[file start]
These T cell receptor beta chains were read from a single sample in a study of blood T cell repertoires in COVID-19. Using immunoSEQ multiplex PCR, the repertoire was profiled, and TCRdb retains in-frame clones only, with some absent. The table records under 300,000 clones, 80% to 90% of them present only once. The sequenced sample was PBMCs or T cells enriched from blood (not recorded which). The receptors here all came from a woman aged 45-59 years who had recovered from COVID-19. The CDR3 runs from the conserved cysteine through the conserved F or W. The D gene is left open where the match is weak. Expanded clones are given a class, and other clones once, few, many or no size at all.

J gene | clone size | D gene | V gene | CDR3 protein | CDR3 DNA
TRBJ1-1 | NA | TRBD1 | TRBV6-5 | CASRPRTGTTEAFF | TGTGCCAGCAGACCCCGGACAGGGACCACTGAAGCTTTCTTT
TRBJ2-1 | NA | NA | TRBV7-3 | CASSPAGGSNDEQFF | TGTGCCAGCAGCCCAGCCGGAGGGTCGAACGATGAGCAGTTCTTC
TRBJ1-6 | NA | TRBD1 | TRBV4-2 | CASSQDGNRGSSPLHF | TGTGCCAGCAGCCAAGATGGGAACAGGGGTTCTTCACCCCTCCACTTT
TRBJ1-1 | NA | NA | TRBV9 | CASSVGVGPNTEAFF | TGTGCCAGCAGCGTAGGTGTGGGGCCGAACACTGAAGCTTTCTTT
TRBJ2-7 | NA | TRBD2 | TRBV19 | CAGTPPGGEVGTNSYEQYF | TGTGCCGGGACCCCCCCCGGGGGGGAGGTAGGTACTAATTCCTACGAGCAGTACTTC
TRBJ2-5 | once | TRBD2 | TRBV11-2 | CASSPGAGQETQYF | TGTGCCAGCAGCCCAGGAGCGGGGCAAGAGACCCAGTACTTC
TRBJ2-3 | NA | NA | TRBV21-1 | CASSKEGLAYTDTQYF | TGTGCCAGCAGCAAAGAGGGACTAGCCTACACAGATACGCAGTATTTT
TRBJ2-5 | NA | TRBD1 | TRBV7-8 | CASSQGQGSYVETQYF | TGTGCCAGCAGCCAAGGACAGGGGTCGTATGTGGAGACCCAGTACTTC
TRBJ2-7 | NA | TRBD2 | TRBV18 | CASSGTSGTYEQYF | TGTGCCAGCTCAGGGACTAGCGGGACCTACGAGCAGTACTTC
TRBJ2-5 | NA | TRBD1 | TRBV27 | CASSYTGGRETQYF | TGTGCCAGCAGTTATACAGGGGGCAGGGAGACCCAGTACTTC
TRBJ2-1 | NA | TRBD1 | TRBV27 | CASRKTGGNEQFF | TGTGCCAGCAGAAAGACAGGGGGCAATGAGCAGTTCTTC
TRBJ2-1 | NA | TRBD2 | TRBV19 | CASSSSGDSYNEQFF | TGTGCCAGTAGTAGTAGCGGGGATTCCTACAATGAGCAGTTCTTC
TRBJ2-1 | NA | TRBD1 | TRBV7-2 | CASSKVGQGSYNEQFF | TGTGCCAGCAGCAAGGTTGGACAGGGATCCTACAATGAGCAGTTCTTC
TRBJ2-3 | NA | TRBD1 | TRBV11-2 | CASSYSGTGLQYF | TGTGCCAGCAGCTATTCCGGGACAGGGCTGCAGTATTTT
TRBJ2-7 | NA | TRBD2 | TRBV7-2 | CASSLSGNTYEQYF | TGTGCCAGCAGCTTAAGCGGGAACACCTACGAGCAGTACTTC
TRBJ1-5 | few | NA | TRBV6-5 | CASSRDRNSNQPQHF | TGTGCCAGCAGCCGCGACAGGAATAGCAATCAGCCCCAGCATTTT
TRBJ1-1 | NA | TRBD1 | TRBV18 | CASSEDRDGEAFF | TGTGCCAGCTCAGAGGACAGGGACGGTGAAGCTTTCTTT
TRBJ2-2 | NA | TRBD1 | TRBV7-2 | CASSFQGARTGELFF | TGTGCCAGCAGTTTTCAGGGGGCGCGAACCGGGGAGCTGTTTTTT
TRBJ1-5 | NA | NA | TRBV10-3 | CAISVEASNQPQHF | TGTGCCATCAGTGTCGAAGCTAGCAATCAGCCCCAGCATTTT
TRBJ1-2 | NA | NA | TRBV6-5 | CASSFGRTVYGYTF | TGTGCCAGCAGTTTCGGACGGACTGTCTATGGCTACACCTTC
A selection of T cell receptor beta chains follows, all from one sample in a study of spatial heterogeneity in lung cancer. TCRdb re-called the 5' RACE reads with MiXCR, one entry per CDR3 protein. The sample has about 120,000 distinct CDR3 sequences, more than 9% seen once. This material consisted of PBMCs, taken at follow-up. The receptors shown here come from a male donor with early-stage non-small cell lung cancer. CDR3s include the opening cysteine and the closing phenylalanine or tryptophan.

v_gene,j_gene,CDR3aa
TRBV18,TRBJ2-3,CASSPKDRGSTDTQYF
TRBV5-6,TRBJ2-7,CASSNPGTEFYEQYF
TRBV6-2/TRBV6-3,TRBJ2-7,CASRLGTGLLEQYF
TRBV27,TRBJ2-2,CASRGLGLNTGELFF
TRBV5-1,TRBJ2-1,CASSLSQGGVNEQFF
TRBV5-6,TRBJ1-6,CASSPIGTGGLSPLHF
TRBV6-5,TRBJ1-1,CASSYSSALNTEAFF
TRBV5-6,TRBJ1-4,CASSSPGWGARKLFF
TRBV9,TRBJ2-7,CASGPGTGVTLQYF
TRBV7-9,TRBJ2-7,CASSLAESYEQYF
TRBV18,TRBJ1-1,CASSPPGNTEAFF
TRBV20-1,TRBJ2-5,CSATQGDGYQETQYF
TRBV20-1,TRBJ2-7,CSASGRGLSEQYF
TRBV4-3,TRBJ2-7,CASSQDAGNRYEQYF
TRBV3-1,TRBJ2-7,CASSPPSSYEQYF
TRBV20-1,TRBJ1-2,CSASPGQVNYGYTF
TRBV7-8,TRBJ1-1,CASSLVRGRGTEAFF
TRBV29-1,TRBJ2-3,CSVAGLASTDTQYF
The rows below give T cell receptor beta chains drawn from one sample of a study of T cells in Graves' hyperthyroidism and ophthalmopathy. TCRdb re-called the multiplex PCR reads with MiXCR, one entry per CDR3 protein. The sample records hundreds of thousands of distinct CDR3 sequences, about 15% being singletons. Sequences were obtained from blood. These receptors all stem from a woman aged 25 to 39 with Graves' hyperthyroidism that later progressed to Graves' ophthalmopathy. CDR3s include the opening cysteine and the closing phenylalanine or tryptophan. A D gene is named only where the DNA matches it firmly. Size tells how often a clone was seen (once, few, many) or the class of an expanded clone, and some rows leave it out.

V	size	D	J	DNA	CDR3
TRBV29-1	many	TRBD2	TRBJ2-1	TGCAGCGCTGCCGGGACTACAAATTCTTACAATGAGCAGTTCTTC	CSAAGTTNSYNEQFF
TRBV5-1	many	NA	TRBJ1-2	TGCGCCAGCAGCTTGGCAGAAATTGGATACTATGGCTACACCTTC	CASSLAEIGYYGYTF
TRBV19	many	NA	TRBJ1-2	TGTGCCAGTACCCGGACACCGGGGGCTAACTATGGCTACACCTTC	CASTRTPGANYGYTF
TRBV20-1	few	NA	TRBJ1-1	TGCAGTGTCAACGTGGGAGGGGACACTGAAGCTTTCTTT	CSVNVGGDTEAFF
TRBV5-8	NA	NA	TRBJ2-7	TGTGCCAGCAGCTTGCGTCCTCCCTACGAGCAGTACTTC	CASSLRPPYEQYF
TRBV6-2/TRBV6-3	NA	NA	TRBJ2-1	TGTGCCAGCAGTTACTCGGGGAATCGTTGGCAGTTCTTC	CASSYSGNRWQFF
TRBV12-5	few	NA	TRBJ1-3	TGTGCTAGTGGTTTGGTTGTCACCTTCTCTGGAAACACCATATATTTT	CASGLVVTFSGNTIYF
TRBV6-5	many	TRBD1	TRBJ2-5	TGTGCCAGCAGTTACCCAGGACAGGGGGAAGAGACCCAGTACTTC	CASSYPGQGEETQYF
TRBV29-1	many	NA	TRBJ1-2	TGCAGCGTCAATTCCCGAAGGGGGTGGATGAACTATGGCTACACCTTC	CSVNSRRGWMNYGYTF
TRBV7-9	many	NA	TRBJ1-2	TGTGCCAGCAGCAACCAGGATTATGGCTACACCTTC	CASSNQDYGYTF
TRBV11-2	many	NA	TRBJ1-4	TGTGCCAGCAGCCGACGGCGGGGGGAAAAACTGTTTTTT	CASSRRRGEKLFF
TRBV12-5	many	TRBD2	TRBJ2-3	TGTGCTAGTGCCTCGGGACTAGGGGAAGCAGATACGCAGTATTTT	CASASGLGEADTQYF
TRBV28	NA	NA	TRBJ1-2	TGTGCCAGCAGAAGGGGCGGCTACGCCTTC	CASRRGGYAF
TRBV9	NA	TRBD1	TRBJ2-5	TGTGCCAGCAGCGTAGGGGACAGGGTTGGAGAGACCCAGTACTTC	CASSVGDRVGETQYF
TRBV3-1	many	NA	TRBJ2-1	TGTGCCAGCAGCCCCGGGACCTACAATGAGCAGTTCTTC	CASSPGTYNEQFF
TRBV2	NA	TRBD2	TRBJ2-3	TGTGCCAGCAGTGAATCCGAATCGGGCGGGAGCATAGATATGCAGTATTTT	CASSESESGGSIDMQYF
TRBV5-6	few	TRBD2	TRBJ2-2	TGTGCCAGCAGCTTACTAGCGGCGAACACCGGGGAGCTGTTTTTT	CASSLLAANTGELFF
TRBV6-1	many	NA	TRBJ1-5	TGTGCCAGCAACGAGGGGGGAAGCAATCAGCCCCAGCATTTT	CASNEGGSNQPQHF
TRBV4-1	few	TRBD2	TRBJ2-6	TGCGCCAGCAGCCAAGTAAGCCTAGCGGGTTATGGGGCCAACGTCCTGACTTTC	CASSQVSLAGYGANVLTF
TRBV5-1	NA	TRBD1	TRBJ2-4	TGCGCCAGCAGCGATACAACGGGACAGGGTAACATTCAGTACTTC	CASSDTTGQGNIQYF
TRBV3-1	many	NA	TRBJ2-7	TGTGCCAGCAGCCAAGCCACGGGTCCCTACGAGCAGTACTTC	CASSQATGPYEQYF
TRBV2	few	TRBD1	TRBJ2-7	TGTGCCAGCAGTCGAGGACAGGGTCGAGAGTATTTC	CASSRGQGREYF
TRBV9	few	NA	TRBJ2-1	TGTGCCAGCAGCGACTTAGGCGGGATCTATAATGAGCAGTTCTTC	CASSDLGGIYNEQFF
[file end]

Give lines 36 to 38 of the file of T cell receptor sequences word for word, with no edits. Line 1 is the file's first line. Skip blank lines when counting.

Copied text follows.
TRBV20-1,TRBJ2-5,CSATQGDGYQETQYF
TRBV20-1,TRBJ2-7,CSASGRGLSEQYF
TRBV4-3,TRBJ2-7,CASSQDAGNRYEQYF